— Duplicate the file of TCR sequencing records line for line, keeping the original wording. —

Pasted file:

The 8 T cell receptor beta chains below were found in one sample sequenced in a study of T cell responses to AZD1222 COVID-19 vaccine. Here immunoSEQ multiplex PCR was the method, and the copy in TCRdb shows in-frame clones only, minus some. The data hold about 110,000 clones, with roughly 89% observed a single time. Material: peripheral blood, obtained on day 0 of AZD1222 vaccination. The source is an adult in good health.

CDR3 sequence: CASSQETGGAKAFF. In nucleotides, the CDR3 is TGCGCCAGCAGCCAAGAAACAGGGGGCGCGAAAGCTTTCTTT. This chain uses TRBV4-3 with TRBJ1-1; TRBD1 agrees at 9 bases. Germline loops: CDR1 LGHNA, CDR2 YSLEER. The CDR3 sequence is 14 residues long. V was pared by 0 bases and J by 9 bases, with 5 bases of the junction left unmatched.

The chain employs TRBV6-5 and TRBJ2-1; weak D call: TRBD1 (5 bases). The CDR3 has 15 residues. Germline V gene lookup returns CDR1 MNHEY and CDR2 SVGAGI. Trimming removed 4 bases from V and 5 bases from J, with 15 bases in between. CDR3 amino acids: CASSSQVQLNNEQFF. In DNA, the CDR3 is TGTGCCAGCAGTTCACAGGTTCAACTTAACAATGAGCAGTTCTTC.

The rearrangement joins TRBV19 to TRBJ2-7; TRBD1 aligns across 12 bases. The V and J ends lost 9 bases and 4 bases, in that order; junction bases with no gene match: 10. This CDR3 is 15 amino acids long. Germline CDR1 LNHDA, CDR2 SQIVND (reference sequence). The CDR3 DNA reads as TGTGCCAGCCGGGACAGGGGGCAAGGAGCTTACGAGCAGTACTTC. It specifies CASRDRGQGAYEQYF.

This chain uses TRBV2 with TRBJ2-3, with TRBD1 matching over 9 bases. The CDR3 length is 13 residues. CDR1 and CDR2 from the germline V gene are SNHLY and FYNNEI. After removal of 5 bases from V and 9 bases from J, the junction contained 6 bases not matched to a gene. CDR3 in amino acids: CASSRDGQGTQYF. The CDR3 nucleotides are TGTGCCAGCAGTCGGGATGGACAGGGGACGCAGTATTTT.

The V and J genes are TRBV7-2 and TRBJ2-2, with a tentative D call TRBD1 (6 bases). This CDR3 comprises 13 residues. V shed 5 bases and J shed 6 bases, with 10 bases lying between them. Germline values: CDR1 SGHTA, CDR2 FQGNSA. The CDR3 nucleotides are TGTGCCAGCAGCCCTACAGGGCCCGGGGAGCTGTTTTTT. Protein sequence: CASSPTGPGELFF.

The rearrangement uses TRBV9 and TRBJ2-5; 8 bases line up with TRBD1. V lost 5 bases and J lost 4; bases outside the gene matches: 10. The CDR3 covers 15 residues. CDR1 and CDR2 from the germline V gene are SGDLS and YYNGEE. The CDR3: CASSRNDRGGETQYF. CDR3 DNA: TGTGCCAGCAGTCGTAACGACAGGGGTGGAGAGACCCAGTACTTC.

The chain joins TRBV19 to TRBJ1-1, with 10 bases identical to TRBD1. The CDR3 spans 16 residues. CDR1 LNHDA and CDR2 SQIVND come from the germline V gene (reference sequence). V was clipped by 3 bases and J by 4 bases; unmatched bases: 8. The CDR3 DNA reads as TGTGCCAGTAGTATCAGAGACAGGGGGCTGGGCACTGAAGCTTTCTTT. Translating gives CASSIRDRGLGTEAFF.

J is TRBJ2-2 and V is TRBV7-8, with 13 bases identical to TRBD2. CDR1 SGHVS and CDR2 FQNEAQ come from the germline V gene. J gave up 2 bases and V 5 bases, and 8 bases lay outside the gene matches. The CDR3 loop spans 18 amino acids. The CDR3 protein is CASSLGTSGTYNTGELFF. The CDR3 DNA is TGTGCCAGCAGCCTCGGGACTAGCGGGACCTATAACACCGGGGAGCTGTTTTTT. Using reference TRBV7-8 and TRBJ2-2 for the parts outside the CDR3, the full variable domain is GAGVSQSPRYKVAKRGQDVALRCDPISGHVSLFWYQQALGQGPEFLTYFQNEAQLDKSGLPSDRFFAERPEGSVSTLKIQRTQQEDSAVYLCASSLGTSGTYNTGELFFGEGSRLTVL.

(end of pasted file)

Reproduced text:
The 8 T cell receptor beta chains below were found in one sample sequenced in a study of T cell responses to AZD1222 COVID-19 vaccine. Here immunoSEQ multiplex PCR was the method, and the copy in TCRdb shows in-frame clones only, minus some. The data hold about 110,000 clones, with roughly 89% observed a single time. Material: peripheral blood, obtained on day 0 of AZD1222 vaccination. The source is an adult in good health.

CDR3 sequence: CASSQETGGAKAFF. In nucleotides, the CDR3 is TGCGCCAGCAGCCAAGAAACAGGGGGCGCGAAAGCTTTCTTT. This chain uses TRBV4-3 with TRBJ1-1; TRBD1 agrees at 9 bases. Germline loops: CDR1 LGHNA, CDR2 YSLEER. The CDR3 sequence is 14 residues long. V was pared by 0 bases and J by 9 bases, with 5 bases of the junction left unmatched.

The chain employs TRBV6-5 and TRBJ2-1; weak D call: TRBD1 (5 bases). The CDR3 has 15 residues. Germline V gene lookup returns CDR1 MNHEY and CDR2 SVGAGI. Trimming removed 4 bases from V and 5 bases from J, with 15 bases in between. CDR3 amino acids: CASSSQVQLNNEQFF. In DNA, the CDR3 is TGTGCCAGCAGTTCACAGGTTCAACTTAACAATGAGCAGTTCTTC.

The rearrangement joins TRBV19 to TRBJ2-7; TRBD1 aligns across 12 bases. The V and J ends lost 9 bases and 4 bases, in that order; junction bases with no gene match: 10. This CDR3 is 15 amino acids long. Germline CDR1 LNHDA, CDR2 SQIVND (reference sequence). The CDR3 DNA reads as TGTGCCAGCCGGGACAGGGGGCAAGGAGCTTACGAGCAGTACTTC. It specifies CASRDRGQGAYEQYF.

This chain uses TRBV2 with TRBJ2-3, with TRBD1 matching over 9 bases. The CDR3 length is 13 residues. CDR1 and CDR2 from the germline V gene are SNHLY and FYNNEI. After removal of 5 bases from V and 9 bases from J, the junction contained 6 bases not matched to a gene. CDR3 in amino acids: CASSRDGQGTQYF. The CDR3 nucleotides are TGTGCCAGCAGTCGGGATGGACAGGGGACGCAGTATTTT.

The V and J genes are TRBV7-2 and TRBJ2-2, with a tentative D call TRBD1 (6 bases). This CDR3 comprises 13 residues. V shed 5 bases and J shed 6 bases, with 10 bases lying between them. Germline values: CDR1 SGHTA, CDR2 FQGNSA. The CDR3 nucleotides are TGTGCCAGCAGCCCTACAGGGCCCGGGGAGCTGTTTTTT. Protein sequence: CASSPTGPGELFF.

The rearrangement uses TRBV9 and TRBJ2-5; 8 bases line up with TRBD1. V lost 5 bases and J lost 4; bases outside the gene matches: 10. The CDR3 covers 15 residues. CDR1 and CDR2 from the germline V gene are SGDLS and YYNGEE. The CDR3: CASSRNDRGGETQYF. CDR3 DNA: TGTGCCAGCAGTCGTAACGACAGGGGTGGAGAGACCCAGTACTTC.

The chain joins TRBV19 to TRBJ1-1, with 10 bases identical to TRBD1. The CDR3 spans 16 residues. CDR1 LNHDA and CDR2 SQIVND come from the germline V gene (reference sequence). V was clipped by 3 bases and J by 4 bases; unmatched bases: 8. The CDR3 DNA reads as TGTGCCAGTAGTATCAGAGACAGGGGGCTGGGCACTGAAGCTTTCTTT. Translating gives CASSIRDRGLGTEAFF.

J is TRBJ2-2 and V is TRBV7-8, with 13 bases identical to TRBD2. CDR1 SGHVS and CDR2 FQNEAQ come from the germline V gene. J gave up 2 bases and V 5 bases, and 8 bases lay outside the gene matches. The CDR3 loop spans 18 amino acids. The CDR3 protein is CASSLGTSGTYNTGELFF. The CDR3 DNA is TGTGCCAGCAGCCTCGGGACTAGCGGGACCTATAACACCGGGGAGCTGTTTTTT. Using reference TRBV7-8 and TRBJ2-2 for the parts outside the CDR3, the full variable domain is GAGVSQSPRYKVAKRGQDVALRCDPISGHVSLFWYQQALGQGPEFLTYFQNEAQLDKSGLPSDRFFAERPEGSVSTLKIQRTQQEDSAVYLCASSLGTSGTYNTGELFFGEGSRLTVL.